Thanks to a $1 million grant from the state’s Agency of Commerce & Community Development, and $600,000 in brownfield remediation grants from the United States Environmental Protection Agency, Barre City now has the final piece of the funding puzzle in place to clean up and redevelop Enterprise Alley, which runs behind a row of North Main Street businesses from Granite Street to Depot Square.
“These grants are really what I call the capstone pieces of funding that we needed to make the project viable,” says City Manager Steve Mackenzie. The project will complement and continue ongoing downtown redevelopment. “It will have every bit of the impact visually as North Main Street reconstruction did,” Mackenzie continues. Most of the Enterprise Alley project’s $2.8 million in total funding will go towards the underground work required to clean up a hazardous area around Depot Square that was contaminated by a dry cleaning business that once occupied the site. Roughly $300,000 will be spent on improvements above ground.
The impact to the area will be significant. “The area will be much more pedestrian-and user-friendly. You’ll see a rational layout of that area, improved streets, two-way traffic, and a doubling of parking spaces from roughly 40 to 80,” Mackenzie says.
The Enterprise Alley redevelopment is possible in part because of the integral role that the granite museum has played in preserving and stewarding the Pinsley Depot building and adjacent land, says museum chairwoman Patty Merriam. The museum owns the depot building, which houses a bank drive-thru and Ellie and Shirl’s Simply Delicious, and adjacent parking. The museum sold some of the parking spaces to the city to accommodate the Enterprise Alley project’s design constraints, and is considering whether to lease or sell more spaces to the city to further the remediation and redevelopment effort.
“We’ve done a lot for that part of Barre,” says Merriam. “The museum has preserved a historic building—on the historic register—and we’ve restored it according to the [U.S.] Department of Interior standards. It’s really a gemstone in Barre and a focal point for that square. It was falling apart before.”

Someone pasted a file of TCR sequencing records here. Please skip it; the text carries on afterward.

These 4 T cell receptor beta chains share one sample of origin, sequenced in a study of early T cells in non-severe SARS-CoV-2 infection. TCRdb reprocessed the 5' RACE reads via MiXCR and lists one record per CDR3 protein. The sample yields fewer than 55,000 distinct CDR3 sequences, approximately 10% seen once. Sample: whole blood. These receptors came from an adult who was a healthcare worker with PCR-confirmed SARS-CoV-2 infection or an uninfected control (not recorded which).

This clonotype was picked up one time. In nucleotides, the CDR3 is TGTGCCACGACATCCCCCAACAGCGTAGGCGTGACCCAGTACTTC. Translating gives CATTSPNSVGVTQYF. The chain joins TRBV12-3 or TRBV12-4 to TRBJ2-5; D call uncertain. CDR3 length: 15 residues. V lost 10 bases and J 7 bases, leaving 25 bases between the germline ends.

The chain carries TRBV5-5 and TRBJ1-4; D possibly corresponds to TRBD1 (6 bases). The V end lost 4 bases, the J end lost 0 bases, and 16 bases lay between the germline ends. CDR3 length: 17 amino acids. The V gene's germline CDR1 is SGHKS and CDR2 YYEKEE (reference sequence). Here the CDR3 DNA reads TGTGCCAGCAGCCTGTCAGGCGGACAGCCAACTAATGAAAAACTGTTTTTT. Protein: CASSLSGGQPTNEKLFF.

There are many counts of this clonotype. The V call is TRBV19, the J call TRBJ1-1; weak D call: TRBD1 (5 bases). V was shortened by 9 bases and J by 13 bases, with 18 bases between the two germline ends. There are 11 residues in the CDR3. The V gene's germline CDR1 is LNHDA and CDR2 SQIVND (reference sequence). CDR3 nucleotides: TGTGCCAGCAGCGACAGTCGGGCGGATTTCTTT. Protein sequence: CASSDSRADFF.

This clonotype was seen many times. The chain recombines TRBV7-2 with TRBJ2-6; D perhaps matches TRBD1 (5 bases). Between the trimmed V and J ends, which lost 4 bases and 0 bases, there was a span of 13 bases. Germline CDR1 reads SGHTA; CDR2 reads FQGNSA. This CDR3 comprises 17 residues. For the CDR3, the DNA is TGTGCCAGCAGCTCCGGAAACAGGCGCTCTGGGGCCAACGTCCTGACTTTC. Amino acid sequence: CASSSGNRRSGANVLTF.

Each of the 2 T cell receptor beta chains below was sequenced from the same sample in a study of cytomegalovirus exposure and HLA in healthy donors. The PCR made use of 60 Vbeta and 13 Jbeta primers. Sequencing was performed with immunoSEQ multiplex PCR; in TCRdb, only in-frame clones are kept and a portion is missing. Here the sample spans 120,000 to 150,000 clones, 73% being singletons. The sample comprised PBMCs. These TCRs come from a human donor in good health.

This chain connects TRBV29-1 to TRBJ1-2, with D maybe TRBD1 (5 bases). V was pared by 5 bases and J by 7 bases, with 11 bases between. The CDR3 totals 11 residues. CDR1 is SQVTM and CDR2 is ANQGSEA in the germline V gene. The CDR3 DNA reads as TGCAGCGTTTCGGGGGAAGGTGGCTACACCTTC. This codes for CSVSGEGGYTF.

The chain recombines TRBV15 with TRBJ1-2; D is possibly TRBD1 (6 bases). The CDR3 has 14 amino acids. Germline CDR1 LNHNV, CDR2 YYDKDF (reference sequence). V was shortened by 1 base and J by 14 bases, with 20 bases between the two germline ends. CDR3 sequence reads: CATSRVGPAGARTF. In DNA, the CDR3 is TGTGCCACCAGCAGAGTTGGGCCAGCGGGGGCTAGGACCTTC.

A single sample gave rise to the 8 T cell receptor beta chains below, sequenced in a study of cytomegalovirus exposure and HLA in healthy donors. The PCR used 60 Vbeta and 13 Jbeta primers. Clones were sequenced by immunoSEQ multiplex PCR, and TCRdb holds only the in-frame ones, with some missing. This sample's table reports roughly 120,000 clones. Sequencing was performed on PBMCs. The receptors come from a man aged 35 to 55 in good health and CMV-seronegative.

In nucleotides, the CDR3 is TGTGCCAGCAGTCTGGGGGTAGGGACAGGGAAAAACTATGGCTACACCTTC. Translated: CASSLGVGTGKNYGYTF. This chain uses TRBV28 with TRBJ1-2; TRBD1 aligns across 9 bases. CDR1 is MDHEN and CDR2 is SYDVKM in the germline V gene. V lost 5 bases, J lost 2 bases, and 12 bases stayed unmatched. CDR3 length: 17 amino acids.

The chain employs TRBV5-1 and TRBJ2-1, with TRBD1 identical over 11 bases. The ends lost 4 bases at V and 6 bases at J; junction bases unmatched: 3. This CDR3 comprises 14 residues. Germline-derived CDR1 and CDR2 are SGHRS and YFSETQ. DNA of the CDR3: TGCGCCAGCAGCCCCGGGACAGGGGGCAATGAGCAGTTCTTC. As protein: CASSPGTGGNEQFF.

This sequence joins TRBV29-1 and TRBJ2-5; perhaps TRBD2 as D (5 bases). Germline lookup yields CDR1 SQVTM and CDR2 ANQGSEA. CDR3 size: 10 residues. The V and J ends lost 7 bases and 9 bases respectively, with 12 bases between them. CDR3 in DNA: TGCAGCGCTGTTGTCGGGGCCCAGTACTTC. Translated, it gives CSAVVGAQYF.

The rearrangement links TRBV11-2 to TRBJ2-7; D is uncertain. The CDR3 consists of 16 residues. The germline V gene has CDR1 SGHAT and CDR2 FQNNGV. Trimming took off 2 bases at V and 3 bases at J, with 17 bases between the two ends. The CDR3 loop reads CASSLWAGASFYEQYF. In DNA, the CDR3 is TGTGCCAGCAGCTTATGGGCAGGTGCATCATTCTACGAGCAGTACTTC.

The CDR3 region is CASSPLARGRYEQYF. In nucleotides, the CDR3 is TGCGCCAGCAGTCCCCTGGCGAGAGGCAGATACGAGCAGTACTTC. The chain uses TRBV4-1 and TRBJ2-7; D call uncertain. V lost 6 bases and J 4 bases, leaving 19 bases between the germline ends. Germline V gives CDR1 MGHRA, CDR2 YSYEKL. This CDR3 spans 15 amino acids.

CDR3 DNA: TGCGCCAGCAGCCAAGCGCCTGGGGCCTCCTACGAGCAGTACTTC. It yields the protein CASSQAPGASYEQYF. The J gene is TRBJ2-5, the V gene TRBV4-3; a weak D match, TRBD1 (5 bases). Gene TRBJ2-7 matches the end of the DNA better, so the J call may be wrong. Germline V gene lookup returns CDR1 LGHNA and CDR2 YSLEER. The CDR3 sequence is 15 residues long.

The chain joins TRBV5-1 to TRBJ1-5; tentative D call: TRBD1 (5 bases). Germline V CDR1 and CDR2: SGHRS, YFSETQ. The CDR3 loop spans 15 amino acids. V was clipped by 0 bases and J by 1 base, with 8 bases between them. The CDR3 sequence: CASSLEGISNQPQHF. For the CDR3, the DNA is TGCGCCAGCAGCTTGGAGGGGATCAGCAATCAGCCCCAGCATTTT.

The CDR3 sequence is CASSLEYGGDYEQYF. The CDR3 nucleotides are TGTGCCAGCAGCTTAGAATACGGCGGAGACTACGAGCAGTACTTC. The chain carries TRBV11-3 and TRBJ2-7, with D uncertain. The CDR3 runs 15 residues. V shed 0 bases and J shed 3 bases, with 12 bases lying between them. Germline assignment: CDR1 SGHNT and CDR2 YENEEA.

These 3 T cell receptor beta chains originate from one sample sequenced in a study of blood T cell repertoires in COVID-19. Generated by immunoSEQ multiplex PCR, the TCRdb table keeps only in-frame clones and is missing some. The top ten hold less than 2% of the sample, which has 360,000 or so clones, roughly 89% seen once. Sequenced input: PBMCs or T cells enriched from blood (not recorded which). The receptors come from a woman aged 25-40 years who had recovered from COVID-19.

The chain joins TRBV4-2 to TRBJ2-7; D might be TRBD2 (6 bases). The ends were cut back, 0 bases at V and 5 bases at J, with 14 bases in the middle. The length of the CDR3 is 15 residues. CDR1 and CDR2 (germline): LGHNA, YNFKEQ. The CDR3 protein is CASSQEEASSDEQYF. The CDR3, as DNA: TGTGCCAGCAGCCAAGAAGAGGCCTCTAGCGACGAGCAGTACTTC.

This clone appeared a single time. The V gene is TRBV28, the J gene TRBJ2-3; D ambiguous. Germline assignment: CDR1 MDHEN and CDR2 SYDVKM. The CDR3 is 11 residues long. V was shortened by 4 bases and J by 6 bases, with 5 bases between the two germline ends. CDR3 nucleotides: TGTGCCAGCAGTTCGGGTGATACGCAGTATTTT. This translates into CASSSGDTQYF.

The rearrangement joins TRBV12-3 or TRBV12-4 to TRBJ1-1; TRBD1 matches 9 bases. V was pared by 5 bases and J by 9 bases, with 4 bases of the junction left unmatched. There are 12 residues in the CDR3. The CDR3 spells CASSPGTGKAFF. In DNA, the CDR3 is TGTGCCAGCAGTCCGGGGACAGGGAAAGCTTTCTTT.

Currently working on the fifth version of the Enterprise Alley site plan, the city will convene a meeting of the design team and abutting property owners on August 8 to continue working out the details. The city got a jump on the design effort by using $125,000 of the $2.2-million tax increment financing bond approved by Barre City voters last November. “The design is halfway complete and construction documents will be prepared by December 1,” says Mackenzie. “It will go out to bid by February 2015, with construction starting in May and project completion by September 2015.”
One part of the project that excites Pat McDonald, who chairs the Barre City Bike Path Committee, is the plan’s incorporation of a segment of a 14.5-mile bike-and-pedestrian path from Montpelier to Barre Town. The Depot Square to Granite Street portion of the path will be built as part of the Enterprise Alley undertaking. McDonald and her committee just submitted a joint Barre City-Barre Town proposal to the Vermont Agency of Transportation for a $1.4-million local transportation facility grant. If awarded, those funds will leverage $1 million in funds from the late business owner and former Barre resident Charlie Semprebon to build a portion of the path along Smith Street between Blackwell and Berlin streets.
“It’s all about money,” McDonald says of the bike path plans. “If we can get all or some of what we requested, Barre City can move forward immediately.”
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